I used to wear long sleeve shirts and rubber gloves. What I found was happening was that my sleeves would ride low at times and pick up resin from the gloves, then ride up when I raised my arm and transfer the resin to my wrists without me realising it. Solution? Old long socks, cut off by the heel with a loop left to go over my thumb as below....
   Then rubber gloves, TWO LAYERS OF RUBBER GLOVES BTW... and the arm is protected. I use these without fail. Long sleeve shirt or short. They are also helpful against dust... and mossies.. and midgees...
    See that nasty little rash on the eye lid? Even with glasses on, a tiny drop of resin can slip by the edge. I don't even want to consider what could have happened if it had gotten in my eye.


   "Moderate Degeneration"...

YIPPEE! I'm only moderately degenerate!

The above was great news! Considering the recent symptoms and complicated by my past indiscretions.. gross dislocation of the shoulder and broken collarbone.. this was the best possible outcome. When terms go Latin, you know you are in trouble. You definitely do not want a subacronial bursa, for example. That can be more painful than a knackered glenohumeral joint.
Shoulder injuries due to ‘repetitive stress’ or accidental over extension, like losing control of a drill that jerks your arm around, can derail your project for years at a time. A ‘torn rotator cuff’ is worth from 6months to a year and a half... or more.
On the phone with Alan Lucas, I mentioned the injury, and the Latin poured forth.... “What was that?” I asked. Seems Alan picked up some Latin the way boat builders commonly do, by discussing their shoulder injuries with their doctors. So between that conversation and testing the subject around the boat yards.. I believe it safe to say that outside of epoxy reactions, shoulder injury may be the number one serious injury a builder will get, and considering the fantastic range of injuries available, that’s quite a dishonour! “Serious” is defined as any injury that stops work.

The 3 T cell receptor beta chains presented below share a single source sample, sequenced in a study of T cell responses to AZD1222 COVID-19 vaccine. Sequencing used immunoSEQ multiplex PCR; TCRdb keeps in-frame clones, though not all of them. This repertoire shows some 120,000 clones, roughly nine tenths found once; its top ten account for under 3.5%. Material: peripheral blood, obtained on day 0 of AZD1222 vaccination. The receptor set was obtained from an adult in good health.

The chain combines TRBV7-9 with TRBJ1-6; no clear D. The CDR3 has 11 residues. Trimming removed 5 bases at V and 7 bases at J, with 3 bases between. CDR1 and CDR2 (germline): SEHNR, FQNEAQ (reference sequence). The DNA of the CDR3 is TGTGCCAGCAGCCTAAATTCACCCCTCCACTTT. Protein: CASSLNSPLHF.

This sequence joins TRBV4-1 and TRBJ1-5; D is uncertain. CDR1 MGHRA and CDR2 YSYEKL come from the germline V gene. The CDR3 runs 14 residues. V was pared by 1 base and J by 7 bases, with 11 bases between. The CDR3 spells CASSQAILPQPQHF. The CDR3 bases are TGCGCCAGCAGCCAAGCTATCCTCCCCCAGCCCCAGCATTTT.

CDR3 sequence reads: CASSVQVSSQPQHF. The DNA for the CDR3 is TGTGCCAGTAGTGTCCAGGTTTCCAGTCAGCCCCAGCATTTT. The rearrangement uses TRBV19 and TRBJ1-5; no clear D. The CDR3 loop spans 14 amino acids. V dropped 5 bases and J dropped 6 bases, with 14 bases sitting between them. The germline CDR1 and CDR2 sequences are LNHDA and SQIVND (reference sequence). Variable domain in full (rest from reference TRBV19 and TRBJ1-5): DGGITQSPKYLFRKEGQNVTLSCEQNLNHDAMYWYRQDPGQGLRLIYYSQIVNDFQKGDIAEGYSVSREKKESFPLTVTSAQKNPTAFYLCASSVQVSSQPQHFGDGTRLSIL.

So my finding is... take a sore shoulder very seriously. Do not ‘work through it’.
The biggest problem for me was trying too hard to make up for lost time. The second biggest problem was.. the lag between the act and the consequence. This is how people re-injure themselves. You know the story: “I was feeling better so I went out to work and stuffed up, made myself worse than before”. It happened to me because it took several days for the impact of my act to manifest itself in pain/consequence. I thought I could tip toe around, get some work done and monitor the reaction and stop before I hurt myself. WRONG! I set myself back another month for 4 days of moderate progress. Not a good bargain.

An Update... that shoulder injury cost 6 months outright and is still a problem a year later. I still have to be careful with any overhead work, like carrying a piece of plywood around with a wind wanting to turn it into a sail.

 I Strained a tendon in my hand so to immobilise it I put on a rubber kitchen glove and wrapped it in fast epoxy and 450 gram DB tape and let it set...
 It worked well enough to allow me to keep going. I did this because I could not find a chemist in the area that stocked a common thumb splint!